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The Theme of Identity Hanif Qureshi’s story “My Son the Fanatic”.

Q: Explore the theme of identity as portrayed in Hanif Qureshi’s story “My Son the Fanatic”.

My Son the Fanatic is a short story that revolves around the relationship between Pakistani- migrant Parvez and his newly converted son, Ali. It reflects on a controversial topic which is, sadly perhaps, quite contemporary; in other words, identity, the clash of cultures resulting from immigration, and the inability to bring them together.
There are two major characters in the story Parvez and Ali. Parvez is the main character, he is an Anglo- Pakistani cab driver who enjoys the rights which come with living in Britain, for example having the freedom to drink alcohol, eat pork and associate with women- all of which would be forbidden in Islamic ruled Pakistan. He wants the best for his son Ali and for Parvez that means western prosperity. So he projects this idea of success onto Ali, pushing Ali to become an accountant, “marry the right girl, and start a family?” However, this dream is rejected by Ali when he turns to Islamic teachings and rejects his father and western society. Parvez’s son Ali, who was once a popular, outgoing model with a white girlfriend, then rejects his old life and goes against his father’s philosophy of life. Ali becomes fanatically religious and extremely devout. He begins lecturing his father on his corrupt lifestyle and insults Bettina when she tries to talk to him. This conflict between father and son helps us understand different themes, philosophies, and points of view presented by the author. They go as:

Generational tensions
From the very first sentence, "Surreptitiously, the father began going into his son’s room,” readers become accomplices of the father and closely identify with his point of view and his bewilderment at his son’s fundamentalism.
Throughout the story, Parvez emerges as a sympathetic figure because his attempts to understand his son’s newfound faith are met with confrontation. For instance, when Parvez takes his son out to dinner, Ali immediately goes on the defensive, questioning: “Don’t you know it’s wrong to drink alcohol?”In this scene the roles of parent and child seem to be reversed, with Ali scolding, criticizing, and lecturing Parvez on what he sees as Parvez’s immoral lifestyle. However, Parvez is unwilling to allow his son to dominate him. Parvez says,
“he wouldn’t stand for his own son telling him the difference between right and wrong.”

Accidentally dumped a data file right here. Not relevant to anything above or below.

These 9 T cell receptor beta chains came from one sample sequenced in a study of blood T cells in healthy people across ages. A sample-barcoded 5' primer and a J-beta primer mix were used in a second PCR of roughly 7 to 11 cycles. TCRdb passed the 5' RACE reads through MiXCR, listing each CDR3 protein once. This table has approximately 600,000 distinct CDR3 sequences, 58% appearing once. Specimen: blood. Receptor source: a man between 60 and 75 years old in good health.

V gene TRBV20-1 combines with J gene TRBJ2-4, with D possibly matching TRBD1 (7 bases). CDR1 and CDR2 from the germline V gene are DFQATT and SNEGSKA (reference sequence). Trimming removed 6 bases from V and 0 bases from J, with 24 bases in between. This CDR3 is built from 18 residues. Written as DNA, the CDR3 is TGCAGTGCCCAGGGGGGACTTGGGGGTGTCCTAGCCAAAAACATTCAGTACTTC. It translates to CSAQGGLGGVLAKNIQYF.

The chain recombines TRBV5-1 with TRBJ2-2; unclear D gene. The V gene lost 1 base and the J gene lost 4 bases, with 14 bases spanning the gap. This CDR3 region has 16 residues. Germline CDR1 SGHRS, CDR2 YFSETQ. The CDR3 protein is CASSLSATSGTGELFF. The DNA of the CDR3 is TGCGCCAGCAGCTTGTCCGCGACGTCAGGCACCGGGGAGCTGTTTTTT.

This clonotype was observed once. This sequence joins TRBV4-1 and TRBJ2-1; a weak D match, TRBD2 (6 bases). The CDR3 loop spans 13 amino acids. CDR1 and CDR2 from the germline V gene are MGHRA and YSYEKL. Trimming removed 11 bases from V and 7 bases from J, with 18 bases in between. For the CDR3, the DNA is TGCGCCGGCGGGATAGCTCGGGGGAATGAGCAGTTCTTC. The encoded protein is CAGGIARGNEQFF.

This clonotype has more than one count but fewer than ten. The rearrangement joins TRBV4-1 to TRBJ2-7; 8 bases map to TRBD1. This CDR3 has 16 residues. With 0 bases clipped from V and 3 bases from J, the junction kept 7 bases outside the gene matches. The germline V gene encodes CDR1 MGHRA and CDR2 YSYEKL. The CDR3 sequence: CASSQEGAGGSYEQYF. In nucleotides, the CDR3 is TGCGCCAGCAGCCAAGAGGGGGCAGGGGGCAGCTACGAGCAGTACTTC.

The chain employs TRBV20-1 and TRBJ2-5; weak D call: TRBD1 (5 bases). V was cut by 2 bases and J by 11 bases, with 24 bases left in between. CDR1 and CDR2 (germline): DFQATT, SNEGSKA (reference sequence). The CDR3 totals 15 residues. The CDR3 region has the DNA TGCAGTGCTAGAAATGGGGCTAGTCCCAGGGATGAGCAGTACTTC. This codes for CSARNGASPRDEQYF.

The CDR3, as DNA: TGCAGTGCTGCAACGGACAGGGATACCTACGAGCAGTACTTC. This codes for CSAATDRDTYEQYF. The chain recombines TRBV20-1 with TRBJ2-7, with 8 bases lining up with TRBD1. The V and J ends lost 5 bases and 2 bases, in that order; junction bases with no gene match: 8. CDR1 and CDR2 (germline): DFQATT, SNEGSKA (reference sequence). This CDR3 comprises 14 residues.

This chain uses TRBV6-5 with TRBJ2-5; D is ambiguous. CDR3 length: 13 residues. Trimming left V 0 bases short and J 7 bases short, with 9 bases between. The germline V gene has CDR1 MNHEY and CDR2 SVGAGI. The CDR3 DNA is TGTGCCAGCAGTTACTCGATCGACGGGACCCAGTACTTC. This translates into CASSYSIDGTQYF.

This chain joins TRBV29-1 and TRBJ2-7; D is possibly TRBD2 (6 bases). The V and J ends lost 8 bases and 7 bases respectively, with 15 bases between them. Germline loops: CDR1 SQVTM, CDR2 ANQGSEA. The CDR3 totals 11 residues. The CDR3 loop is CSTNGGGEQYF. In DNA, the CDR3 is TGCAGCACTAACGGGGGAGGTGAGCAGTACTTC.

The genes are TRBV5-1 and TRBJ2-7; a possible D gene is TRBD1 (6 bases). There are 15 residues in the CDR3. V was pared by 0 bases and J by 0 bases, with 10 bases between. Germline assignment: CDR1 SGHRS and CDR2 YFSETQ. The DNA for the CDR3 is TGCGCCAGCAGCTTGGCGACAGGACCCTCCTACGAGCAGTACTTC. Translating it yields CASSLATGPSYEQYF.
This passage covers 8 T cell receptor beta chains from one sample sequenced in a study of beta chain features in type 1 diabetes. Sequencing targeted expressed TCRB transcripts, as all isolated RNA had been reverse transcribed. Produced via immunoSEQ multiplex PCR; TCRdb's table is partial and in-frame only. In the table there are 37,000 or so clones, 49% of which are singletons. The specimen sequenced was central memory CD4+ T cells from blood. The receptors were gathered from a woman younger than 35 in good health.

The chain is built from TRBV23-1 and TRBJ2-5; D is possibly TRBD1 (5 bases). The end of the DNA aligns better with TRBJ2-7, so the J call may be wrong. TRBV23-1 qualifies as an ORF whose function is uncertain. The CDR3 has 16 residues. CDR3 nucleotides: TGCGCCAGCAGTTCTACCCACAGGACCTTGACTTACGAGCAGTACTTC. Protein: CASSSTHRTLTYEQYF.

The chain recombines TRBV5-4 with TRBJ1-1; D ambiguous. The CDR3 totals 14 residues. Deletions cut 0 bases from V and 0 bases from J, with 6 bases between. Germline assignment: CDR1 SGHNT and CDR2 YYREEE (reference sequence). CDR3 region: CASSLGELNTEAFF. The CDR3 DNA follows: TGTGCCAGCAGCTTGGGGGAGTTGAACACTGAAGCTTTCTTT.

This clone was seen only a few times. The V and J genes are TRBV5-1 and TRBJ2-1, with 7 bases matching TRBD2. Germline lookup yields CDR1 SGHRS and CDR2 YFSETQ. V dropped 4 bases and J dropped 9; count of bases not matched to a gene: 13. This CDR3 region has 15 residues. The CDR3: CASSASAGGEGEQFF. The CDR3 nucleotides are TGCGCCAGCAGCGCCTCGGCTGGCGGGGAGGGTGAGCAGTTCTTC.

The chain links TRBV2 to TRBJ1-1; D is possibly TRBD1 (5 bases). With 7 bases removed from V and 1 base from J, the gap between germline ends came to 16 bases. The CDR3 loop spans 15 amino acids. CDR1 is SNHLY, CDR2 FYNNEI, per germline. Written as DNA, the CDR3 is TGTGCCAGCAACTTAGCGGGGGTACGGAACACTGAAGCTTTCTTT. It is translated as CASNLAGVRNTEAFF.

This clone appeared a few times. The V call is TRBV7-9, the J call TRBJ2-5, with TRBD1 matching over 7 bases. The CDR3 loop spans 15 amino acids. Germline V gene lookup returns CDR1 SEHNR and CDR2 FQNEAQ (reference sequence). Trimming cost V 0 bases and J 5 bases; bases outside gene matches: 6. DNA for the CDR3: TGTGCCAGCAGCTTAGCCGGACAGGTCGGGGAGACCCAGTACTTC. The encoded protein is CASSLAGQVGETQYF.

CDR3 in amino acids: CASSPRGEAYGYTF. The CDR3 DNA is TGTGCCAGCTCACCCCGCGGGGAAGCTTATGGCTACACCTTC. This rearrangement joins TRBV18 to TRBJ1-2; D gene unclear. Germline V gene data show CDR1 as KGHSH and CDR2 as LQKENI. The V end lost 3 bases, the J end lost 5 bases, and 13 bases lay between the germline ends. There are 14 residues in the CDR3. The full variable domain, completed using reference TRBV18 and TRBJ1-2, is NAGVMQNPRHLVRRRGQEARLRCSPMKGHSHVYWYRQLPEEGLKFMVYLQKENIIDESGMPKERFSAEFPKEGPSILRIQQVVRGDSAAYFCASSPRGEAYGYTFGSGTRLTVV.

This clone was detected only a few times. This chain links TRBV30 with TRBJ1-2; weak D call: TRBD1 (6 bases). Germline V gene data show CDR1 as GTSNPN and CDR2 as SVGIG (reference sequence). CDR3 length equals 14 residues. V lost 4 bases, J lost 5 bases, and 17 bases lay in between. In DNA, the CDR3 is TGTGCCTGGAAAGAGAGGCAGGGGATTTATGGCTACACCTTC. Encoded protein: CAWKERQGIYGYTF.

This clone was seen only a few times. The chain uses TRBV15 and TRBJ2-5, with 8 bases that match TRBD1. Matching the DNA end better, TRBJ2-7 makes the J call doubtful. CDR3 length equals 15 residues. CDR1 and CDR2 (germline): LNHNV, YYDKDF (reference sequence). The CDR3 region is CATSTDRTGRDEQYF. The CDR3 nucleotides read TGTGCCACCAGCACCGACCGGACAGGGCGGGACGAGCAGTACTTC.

Identity describes the unique inner characteristic, defined by biological, psychological, social and judicial influence that is responsible for your decisions and behavior. Identity is what makes you who you are based on your personal development and values. This aspect has been conveyed very openly in the story.
Ali says: “‘[m]y people have taken enough. If the persecution doesn’t stop, there will be jihad…” Ali is using typical Islamic fundamentalist rhetoric, and here Ali says “My people” and not “our people”, which shows that he sees his father as part of the West, since he accuses, “you’re too implicated in Western society”. Ali, on the other hand identifies with the ‘East’, thus with Parvez symbolizing the West and Ali symbolizing the East, Kureishi creates binaries which, although polar opposites on the map, are situated within Britain.

Ali has chosen the pure identity. He is not open to any other belief but Islam. And anyone who doesn’t believe it is wrong, because: “Around the world, millions and millions of people share my beliefs.” He doesn’t believe that so many people can be wrong. He is annoyed that his father doesn’t live by the same “rules and regulations” that he does. And it irritates him that the father doesn’t have the same beliefs and that the father has become too “westernized”. When Ali chooses to live by Islam he also chooses to have nothing to do with the cultures of the west. On the other hand, his father, Pavez, has completely given up on his Punjabi religion and culture. And as a result, has completely adopted the western way of life. Ali’s sudden change might be the result of a teenage revolt, denying the beliefs of his father and establishing his own ones.

Ali has grown tired of the British every day and as he says: ”there are more important things to be done”. He needs a bigger purpose than to just be an average English boy with a girlfriend and normal hobbies. He was perfectly integrated in the British society and had the same norms and hobbies as other British boys – He played guitar and had posters on his room – . Now he has become religious and lives his life like a native Panjabi and has completely isolated himself from the British society.

Ali’s identity changes from creole to pure. Before, his life was a combination of being Muslim and being English. But then he changes, because “there are more important things to be done”. He is now very concentrated on Islam and isn’t open to other beliefs. His focus is only on this belief, and he isn’t querying it, because he is sure, that this is the one and the only thing worth believing, and he knows that “around the world millions and millions of people share his beliefs”. Until now he had absolutely nothing against the western culture, but his sudden change of identity makes him disagree with it, and therefore also disagree with his father.

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